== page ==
The story of Texas's success with foot voters is not just about the policies of the GOP-dominated state government. Most of the fast-growing parts of the state discussed in the above-referenced articles have Democratic-controlled local governments, most notably the cities of Austin, Houston, Dallas, San Antonio, and most of their respective suburbs. The Democrats who govern these cities have little love for GOP policies on social issues. But, unlike Democratic-controlled local governments in some other states, they set up relatively few obstacles to new housing construction and job creation.
As I have previously emphasized, acknowledging Texas' success in attracting foot voters does not mean we have to approve of all of the state's policies. Progressives and others can learn valuable lessons from some of the policies, even as they rightly decry abuses as the awful SB 8 anti-abortion law, and Texas Republicans' reprehensible role in efforts to overturn the 2020 election. In my previous post on Texas and foot voting, I also explain why the state's success is in significant part based on policies that the national GOP has moved away from. Republicans, too, can stand to learn some lessons from Texas.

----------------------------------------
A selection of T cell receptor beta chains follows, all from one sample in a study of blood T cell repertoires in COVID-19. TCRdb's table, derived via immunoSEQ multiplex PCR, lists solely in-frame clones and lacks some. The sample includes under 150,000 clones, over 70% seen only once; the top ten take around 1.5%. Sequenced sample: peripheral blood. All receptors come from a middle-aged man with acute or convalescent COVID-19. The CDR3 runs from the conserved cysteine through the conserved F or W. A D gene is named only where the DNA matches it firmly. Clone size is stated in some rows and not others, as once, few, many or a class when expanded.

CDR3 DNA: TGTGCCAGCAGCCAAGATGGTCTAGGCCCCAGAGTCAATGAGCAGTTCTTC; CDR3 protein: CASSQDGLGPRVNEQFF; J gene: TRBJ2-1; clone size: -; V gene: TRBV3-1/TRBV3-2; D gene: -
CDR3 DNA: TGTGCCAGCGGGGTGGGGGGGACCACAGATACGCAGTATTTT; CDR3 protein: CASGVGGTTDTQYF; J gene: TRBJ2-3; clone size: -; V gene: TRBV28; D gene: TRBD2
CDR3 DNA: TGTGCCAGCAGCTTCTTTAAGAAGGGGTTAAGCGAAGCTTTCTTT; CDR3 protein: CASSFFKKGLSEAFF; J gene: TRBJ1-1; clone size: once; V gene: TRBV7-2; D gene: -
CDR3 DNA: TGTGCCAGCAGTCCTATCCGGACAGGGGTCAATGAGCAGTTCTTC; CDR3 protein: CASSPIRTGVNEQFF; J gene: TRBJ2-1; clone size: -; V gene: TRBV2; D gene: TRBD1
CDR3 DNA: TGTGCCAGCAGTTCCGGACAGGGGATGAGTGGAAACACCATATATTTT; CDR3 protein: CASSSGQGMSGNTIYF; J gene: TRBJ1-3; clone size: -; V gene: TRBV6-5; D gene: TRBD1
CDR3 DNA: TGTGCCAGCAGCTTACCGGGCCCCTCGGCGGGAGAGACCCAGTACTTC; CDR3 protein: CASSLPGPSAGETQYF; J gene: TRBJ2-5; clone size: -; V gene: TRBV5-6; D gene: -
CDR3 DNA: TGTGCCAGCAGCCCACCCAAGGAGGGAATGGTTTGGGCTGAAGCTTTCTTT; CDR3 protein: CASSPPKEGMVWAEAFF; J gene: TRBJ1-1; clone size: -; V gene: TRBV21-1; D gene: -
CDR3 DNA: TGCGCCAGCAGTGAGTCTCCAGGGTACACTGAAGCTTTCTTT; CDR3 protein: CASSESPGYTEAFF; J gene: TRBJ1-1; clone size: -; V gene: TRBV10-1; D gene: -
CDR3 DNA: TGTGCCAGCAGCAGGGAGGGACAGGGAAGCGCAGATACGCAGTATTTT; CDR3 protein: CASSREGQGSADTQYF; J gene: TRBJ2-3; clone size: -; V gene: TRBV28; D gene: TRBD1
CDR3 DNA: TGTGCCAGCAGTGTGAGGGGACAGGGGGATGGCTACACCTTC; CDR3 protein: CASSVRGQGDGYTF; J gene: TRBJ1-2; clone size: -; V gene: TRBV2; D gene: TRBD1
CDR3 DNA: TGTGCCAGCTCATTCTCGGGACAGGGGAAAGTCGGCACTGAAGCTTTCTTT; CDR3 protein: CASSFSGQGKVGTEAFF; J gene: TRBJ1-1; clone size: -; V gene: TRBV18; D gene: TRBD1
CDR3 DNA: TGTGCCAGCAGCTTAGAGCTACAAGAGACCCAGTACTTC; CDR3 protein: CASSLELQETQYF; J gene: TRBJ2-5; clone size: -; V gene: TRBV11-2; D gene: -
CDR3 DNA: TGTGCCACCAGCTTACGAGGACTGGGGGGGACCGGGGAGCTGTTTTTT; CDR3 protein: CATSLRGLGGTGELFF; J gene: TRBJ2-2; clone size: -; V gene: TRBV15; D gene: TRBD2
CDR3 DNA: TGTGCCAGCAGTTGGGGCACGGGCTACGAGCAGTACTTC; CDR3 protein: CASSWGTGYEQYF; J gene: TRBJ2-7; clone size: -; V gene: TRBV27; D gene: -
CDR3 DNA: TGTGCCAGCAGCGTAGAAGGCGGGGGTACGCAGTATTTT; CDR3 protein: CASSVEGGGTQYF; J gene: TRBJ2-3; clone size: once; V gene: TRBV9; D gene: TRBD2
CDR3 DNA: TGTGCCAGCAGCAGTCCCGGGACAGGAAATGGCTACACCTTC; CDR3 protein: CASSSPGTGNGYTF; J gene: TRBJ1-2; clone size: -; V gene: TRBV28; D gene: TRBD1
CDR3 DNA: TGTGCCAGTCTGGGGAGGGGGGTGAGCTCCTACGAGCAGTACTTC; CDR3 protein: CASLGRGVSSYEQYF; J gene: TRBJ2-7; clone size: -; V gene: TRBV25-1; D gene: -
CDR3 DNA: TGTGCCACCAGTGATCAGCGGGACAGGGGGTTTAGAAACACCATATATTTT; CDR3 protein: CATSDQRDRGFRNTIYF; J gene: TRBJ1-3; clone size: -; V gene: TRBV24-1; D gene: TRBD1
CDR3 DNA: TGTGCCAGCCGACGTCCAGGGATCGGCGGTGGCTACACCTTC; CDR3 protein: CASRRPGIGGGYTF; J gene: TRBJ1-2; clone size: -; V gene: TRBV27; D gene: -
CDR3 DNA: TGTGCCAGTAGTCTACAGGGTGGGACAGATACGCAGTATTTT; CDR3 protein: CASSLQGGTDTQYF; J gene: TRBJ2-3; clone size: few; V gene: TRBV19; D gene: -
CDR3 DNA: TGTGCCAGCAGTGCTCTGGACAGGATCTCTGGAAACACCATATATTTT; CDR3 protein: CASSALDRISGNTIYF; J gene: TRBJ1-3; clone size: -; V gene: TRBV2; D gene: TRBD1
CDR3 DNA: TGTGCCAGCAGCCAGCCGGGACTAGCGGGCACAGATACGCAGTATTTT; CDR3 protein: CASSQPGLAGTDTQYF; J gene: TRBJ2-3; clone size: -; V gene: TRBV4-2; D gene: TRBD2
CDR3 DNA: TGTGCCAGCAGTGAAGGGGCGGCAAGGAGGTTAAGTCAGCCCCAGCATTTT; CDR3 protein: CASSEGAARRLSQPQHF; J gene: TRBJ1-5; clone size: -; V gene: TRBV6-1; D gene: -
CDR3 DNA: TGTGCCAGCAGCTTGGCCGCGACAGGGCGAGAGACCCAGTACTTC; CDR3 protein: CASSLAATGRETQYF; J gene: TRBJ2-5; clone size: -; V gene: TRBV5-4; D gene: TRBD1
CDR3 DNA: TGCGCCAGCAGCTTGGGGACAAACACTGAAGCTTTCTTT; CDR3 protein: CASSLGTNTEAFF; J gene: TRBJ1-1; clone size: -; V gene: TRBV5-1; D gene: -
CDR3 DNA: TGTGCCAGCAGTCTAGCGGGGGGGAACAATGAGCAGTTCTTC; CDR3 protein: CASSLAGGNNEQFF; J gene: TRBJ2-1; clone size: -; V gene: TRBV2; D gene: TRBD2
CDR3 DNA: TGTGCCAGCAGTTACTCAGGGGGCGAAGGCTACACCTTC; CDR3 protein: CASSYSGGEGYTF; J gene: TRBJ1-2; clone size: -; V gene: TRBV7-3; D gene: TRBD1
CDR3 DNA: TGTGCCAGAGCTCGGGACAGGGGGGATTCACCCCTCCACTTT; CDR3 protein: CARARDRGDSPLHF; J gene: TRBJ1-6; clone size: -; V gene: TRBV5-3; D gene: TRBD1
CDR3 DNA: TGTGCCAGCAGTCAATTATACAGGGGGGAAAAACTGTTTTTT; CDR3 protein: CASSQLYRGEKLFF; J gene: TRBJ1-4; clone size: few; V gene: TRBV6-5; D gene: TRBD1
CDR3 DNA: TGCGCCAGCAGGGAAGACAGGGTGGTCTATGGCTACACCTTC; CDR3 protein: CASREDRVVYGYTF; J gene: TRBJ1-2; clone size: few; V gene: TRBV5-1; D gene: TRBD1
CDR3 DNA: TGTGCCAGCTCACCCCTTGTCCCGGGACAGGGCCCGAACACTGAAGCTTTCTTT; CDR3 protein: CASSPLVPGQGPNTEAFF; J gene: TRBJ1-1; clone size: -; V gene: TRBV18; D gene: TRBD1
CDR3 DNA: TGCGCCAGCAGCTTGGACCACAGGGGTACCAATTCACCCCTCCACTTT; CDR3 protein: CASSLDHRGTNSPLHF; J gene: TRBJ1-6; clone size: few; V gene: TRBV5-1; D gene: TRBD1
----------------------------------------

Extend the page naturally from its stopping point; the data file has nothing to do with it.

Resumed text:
I should also note that nearly all of the data on Texas' success in attracting migrants predates the enactment of SB 8. If SB 8 remains in force (it might still be invalidated either by Texas state courts or by further federal litigation), it could potentially reduce the state's attractiveness to foot voters.
Although I personally support broad abortion rights and hate SB 8, my tentative judgment is that - for the vast majority of potential migrants - housing costs, taxes, and job opportunities matter far more than abortion. Among other considerations, birth control provides a valuable alternative to abortion for many (though admittedly not all) women, while substitutes for housing and job opportunities are harder to come by. Over the last decade or two, variation in abortion restrictions does not seem to have been a significant driver of migration decisions.
But, due to the influence - up till now - of Roe v. Wade - we don't have any recent evidence of the impact of abortion restrictions as draconian as those of SB 8. If the law remains in force, its impact on Texas' appeal to migrants remains to be seen. It's certainly possible I am underestimating its potential effects.
With that important caveat, Texas's success in attracting foot voters deserves recognition, and provides useful lessons for other states. Liberal publications such as the Times, the Post, and the Texas Monthly deserve credit for acknowledging that and for their efforts to investigate the issue.